In substance, Kenley asserts that his and Jamison's defenses were intertwined, and if the jury believed that Jamison used cocaine, his case was irretrievably affected. However, it is not enough that part of the evidence at trial is applicable only to a co-defendant or that the evidence against one defendant is more damaging than the evidence against another. Id. at 490-92. The impeachment of Jamison was incomplete; she denied knowledge of the test result and the government did not present extrinsic evidence of the drug test itself. Nor did the test directly implicate Kenley. Moreover, the drug test impeachment questioning formed only a small part of the substantial evidence against appellants. Unlike the situation in Hordge v. United States, 545 A.2d 1249 (D.C. 1988), which Kenley cites, the government neither focused upon the impeaching testimony nor used it against Kenley. We find no abuse of discretion in the refusal to sever.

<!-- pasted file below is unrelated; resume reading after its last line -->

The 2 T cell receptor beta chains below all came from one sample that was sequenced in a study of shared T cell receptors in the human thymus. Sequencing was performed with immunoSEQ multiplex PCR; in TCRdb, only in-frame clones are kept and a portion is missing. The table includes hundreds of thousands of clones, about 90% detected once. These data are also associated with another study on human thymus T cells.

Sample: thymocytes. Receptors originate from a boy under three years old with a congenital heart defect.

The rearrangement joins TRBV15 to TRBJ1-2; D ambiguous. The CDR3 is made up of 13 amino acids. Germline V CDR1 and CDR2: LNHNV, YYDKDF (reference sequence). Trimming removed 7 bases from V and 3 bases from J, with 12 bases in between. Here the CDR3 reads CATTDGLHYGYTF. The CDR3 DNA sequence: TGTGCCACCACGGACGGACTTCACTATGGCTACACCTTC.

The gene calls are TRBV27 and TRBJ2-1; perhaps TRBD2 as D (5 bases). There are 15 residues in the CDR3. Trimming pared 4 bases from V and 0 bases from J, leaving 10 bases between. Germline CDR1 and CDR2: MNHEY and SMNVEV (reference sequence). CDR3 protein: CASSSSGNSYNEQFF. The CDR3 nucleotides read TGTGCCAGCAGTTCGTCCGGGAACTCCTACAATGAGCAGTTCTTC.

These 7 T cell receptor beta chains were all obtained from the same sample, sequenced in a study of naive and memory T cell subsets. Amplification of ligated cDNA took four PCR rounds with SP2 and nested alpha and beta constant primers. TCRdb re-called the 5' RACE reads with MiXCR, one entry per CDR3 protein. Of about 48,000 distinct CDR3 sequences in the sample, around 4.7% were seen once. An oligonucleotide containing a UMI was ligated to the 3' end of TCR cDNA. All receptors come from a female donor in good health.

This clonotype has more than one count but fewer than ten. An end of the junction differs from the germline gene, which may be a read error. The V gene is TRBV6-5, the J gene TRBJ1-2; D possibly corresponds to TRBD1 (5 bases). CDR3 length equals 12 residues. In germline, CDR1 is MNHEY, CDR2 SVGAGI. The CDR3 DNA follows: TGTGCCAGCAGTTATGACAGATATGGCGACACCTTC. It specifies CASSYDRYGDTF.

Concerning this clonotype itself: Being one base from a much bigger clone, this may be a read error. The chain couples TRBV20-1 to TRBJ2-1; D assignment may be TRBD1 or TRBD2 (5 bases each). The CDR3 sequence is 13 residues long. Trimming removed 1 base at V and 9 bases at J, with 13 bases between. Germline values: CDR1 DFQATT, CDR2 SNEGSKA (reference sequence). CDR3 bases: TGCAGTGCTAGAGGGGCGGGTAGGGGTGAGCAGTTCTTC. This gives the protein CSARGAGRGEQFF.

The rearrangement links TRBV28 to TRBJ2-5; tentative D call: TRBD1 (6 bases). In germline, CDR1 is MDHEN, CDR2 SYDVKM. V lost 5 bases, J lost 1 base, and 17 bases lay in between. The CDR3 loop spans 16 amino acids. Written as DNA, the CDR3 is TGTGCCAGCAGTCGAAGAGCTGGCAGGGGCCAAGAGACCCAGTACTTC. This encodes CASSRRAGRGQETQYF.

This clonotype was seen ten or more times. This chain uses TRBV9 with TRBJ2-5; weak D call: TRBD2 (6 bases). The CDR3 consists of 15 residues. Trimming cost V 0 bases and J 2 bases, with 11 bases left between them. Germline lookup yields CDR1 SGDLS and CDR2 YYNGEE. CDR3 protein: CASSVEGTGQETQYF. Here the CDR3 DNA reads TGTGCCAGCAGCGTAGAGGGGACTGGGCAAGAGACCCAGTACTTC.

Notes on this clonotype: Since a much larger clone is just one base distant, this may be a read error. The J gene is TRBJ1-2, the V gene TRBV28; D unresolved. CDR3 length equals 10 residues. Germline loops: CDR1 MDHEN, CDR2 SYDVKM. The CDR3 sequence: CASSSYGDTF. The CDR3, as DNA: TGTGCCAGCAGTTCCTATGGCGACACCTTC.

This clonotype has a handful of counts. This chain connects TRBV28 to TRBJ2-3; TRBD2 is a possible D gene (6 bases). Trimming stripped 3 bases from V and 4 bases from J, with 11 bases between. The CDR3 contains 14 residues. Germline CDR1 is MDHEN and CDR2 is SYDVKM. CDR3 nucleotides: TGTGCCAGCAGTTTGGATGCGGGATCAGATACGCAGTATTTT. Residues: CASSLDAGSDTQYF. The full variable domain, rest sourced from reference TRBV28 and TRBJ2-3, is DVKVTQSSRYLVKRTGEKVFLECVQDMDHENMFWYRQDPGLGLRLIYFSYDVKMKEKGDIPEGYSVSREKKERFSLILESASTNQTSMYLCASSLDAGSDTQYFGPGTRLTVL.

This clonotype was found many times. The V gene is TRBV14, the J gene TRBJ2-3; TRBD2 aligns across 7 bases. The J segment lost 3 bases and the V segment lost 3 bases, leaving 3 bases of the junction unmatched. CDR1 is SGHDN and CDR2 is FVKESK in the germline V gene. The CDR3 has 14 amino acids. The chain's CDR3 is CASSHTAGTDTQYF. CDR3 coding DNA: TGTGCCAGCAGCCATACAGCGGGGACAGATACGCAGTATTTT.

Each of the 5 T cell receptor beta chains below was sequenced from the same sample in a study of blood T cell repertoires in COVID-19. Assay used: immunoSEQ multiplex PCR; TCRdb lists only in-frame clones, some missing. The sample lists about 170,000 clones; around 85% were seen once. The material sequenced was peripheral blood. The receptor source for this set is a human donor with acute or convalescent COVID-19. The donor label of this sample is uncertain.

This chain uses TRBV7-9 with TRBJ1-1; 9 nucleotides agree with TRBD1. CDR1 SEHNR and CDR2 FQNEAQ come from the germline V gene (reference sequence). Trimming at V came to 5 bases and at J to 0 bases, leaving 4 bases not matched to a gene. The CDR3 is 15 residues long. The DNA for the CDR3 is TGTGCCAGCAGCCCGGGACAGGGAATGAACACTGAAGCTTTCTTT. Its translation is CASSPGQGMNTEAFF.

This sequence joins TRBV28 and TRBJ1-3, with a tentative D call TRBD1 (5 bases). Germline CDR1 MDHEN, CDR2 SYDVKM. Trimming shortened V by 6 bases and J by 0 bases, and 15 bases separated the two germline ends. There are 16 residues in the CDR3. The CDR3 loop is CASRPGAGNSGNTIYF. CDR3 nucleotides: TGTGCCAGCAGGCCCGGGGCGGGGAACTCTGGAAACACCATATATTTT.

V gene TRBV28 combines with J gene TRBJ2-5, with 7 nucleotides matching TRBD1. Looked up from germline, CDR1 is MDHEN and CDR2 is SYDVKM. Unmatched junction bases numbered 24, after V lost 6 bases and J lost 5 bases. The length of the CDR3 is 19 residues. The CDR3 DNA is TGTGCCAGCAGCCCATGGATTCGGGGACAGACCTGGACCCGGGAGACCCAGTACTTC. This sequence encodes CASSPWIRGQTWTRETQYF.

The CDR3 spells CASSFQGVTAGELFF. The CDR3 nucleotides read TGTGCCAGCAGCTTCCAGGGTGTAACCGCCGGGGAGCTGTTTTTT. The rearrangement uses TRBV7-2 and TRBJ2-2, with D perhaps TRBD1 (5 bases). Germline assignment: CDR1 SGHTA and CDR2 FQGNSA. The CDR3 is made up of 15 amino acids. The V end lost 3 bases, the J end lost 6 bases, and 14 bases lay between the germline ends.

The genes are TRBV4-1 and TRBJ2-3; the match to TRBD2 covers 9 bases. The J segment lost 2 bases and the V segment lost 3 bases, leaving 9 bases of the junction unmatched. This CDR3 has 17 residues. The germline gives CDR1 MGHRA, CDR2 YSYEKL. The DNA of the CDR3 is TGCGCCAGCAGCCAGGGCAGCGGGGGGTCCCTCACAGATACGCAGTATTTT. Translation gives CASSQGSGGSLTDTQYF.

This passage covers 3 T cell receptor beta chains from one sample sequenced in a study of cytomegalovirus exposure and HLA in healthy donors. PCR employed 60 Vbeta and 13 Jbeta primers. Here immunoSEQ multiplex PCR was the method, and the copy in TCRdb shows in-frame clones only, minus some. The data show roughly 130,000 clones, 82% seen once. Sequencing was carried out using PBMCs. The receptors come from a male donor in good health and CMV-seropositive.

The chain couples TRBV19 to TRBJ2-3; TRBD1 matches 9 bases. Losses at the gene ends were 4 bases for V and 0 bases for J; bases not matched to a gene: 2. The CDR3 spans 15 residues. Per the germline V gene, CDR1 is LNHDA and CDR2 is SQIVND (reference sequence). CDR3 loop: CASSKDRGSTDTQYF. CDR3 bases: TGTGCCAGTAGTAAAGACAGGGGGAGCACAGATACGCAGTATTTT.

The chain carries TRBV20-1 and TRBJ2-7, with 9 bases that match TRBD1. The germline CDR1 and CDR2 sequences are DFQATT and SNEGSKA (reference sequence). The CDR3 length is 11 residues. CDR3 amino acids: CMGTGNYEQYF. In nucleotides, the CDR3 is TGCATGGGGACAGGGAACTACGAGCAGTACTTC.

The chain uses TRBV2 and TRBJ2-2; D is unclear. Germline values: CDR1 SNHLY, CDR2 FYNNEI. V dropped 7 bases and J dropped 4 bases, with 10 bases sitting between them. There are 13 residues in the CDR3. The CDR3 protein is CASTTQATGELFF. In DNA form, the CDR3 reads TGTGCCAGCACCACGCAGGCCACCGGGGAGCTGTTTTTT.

Kenley further contends that the trial court erroneously prohibited the introduction of evidence that the cocaine was in the exclusive possession of someone else, namely Gary *fn12 Marshall, Jamison's son, who lived elsewhere but visited the house regularly. On direct examination of Samuel Marshall, defense counsel asked whether he had seen his older brother Gary in possession of cocaine outside of the house. *fn13 The government's objection was sustained by the trial court, and defense counsel moved on to the next unrelated question.
As Kenley acknowledges in his brief, this proposed line of questioning sought to present "evidence that someone other than the accused . . . committed the crime," which may be presented only when "there are sufficient indicia that the evidence is reliable," Brown v. United States, 409 A.2d 1093, 1097 (D.C. 1979), and the evidence "must clearly link the other person to the commission of the crime." Beale v. United States, 465 A.2d 796, 803 (D.C. 1983), cert. denied, 465 U.S. 1030, 79 L. Ed. 2d 694, 104 S. Ct. 1293 (1984).